Matthew Heusser: I was just talking to Lisa’s coauthor on a lot of things, Janet Gregory, this morning about the difference in what Agile even means. 20 years ago, 15 years ago, the people doing Agile in air quotes, extreme programming. We were a bunch of weirdos off in a corner doing a thing that was strange and nobody understood and was risky and only the earliest innovators and then the early adopters. Then it hit the early mainstream and now you know the late mainstream is huge. It’s like 70% of software development that I think Agile has hit that and in that time I think what it means to be Agile has changed. So for the companies that are doing it today and using this language of product owners and sprints and stories and that sort of thing, scrum kind of one, Jamie, can you tell me a little bit about how you think that is different than a company doing plan driven or waterfall? What makes it Agile on the ground? On a practical level, and I know there’s a billion companies doing it all differently, but to the extent that it’s possible to generalize, what do you think that means?
Jamie Phillips: 04:51 So it’s been my experience that a lot of companies are doing the ceremonies, but they really still don’t understand what it means to be Agile. They say we’re going to be Agile. And to them that means they’re going to implement scrum and have daily stand ups. Everybody knows what the ceremonies are. So if we put all those ceremonies on the calendar and we do sprints, a lot of companies claim that they’re Agile. And to me, I think that’s the thing, you’re sure 70% of the companies are doing those ceremonies and kind of following the playbook. But I think they kind of missed the boat of what the intent from the Agile manifesto was. And like I’m specifically on my team, the biggest hurdle we were facing was communication, product, and IT were not on the same page. And when things go sideways over year or a year and a half period of time, people lose trust with each other. Product team didn’t trust the devs, the devs didn’t trust the product team. You know, it all comes back to communication. So it sounds simple and when you try to sell that to upper management, Hey you guys aren’t communicating on the same page. You know, that’s not something that shows up on a spreadsheet and it’s really hard to get them to understand that. To me that still is the biggest hurdle is to have a company actually adopt and embrace the things that make up Agile. The communication, the collaboration, the trust, the transparency, they still don’t want to do those things. It takes some good leadership from an Agile side to try to help them through those hurdles, if that makes sense.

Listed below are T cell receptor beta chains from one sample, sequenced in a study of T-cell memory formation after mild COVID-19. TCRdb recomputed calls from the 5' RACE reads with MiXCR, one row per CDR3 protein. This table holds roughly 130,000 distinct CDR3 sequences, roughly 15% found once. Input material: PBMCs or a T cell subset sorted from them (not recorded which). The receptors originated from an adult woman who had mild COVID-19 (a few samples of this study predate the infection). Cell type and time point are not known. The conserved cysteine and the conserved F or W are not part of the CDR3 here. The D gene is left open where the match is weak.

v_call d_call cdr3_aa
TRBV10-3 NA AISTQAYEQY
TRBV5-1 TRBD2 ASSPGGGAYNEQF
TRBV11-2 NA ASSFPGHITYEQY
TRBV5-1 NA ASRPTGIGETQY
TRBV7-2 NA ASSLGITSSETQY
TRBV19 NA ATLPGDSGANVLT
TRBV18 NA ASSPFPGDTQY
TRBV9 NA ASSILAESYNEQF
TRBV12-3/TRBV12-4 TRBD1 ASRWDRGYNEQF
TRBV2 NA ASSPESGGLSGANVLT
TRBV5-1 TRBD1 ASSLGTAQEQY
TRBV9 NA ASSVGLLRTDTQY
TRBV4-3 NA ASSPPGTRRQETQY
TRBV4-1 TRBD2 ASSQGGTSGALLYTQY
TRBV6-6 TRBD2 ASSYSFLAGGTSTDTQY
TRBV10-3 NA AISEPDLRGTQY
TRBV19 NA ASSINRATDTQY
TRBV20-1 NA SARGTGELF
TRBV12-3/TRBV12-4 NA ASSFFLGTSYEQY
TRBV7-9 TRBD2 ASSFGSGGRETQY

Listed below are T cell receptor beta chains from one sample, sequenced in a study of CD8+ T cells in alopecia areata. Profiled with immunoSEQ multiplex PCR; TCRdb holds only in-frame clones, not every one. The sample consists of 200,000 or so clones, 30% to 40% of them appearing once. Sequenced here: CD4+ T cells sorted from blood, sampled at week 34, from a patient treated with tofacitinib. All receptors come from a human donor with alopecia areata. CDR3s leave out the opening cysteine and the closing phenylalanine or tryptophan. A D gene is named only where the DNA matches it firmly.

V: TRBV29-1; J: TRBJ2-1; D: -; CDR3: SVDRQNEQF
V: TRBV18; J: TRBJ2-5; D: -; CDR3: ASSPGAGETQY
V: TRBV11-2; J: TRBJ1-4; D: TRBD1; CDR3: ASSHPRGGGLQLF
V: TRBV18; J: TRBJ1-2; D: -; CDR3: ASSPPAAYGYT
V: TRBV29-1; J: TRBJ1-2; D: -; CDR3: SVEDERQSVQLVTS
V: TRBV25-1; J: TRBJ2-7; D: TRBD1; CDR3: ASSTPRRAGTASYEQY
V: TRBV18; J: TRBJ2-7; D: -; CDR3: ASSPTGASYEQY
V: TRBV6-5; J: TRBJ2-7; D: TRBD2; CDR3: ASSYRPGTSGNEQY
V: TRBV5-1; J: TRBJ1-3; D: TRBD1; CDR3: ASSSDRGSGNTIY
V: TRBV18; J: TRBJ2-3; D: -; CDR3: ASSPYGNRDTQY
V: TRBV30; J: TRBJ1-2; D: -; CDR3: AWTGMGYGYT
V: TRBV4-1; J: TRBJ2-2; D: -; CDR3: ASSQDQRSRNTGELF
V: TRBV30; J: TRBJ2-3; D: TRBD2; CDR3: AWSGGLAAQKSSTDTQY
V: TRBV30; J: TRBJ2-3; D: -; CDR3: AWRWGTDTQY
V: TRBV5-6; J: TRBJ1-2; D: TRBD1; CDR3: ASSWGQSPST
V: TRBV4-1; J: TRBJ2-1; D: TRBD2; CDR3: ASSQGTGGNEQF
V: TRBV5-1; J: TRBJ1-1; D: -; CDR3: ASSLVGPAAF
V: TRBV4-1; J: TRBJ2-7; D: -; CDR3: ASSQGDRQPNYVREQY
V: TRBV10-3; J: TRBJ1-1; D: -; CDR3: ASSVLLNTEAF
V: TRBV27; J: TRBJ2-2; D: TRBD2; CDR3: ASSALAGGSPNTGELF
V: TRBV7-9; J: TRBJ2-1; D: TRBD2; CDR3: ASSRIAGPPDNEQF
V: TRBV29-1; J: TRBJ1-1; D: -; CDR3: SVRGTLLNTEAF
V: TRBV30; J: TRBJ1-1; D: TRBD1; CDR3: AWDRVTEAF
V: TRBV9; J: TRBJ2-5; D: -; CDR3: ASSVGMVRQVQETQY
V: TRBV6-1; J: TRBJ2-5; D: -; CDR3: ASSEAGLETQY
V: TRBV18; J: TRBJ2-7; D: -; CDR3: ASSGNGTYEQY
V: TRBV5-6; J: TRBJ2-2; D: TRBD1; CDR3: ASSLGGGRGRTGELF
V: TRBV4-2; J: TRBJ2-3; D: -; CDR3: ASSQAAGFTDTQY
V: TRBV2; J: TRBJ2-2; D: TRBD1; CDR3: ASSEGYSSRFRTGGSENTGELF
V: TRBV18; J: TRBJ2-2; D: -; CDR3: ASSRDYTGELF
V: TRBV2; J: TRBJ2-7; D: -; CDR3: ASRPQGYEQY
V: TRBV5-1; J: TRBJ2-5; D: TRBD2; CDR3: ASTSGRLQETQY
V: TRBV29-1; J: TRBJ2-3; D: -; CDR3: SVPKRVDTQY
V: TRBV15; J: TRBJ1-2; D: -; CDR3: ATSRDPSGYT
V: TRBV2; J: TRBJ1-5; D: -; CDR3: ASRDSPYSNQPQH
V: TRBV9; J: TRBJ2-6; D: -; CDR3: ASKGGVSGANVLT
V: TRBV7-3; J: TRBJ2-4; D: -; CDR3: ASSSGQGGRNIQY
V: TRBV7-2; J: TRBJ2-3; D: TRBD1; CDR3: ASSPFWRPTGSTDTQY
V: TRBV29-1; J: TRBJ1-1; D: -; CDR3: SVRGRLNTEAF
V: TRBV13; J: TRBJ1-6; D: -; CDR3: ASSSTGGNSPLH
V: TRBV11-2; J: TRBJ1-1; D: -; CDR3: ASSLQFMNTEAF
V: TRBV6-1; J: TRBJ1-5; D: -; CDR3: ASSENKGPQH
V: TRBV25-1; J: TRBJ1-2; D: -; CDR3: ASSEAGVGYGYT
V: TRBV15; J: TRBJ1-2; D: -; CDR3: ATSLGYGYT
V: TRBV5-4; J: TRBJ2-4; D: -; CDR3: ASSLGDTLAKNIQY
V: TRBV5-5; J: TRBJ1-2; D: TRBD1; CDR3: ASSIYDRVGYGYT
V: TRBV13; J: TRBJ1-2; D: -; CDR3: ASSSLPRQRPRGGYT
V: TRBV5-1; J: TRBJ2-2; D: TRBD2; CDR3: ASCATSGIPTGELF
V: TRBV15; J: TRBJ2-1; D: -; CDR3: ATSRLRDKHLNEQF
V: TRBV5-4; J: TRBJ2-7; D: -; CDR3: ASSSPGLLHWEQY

Michael Larsen: 06:14 Absolutely. Makes a lot of sense in my world. So let me add a little bit here from just my perspective from the world that I work in. I work for, and I’m going to put it in air quotes, “Agile organization”. However, it still seems that even though my company refers to itself as an Agile organization such as, yeah, we’ve got the CI/CD pipeline, but at the same time, even though we say that, and even though that we do that, it does seem that no matter how hard we try, it does seem like there’s still development needs to be done and work gets pushed and then we test. So in many ways I feel like we’re living in a Scrummerfall world more so than an actual Agile world. I mean, we’ve got all the ceremonies and please understand, I’m not dissing my company. I think that we do a pretty good job, but it just seems like this is a natural thing that just happens in the sense that it takes a big amount of commitment to be able to say, Hey, we’re going to test at the very beginning of stories and we’re going to make sure that testing is involved at the very earliest level so that we’re not just in the process of, okay, here we are, we’re reaching the end of a sprint and now it’s time to get all the testing done in the two days before the sprint ends. Am I strange for feeling like that’s my reality or is that normal? Is that what most organizations face?

Matthew Heusser: Can I take a whack at that question, Michael? I think what you’re saying is we have a cadence to release every two weeks. All of our stuff is intermingled, so we have to do some kind of traditional regression testing. And even though we have tooling and automation and magic buttons we can push, that process still needs to be managed. It takes a couple of days. Is that the state of the practice? Is that the state of art? Why are companies struggling to get past that? Is that okay? Are we falling behind? Those sorts of questions? Right?

Speaker 1: Yeah, absolutely.

Matthew Heusser: I’d throw that one to Lisa to start because I think she has a pretty broad perspective on the industry at this point.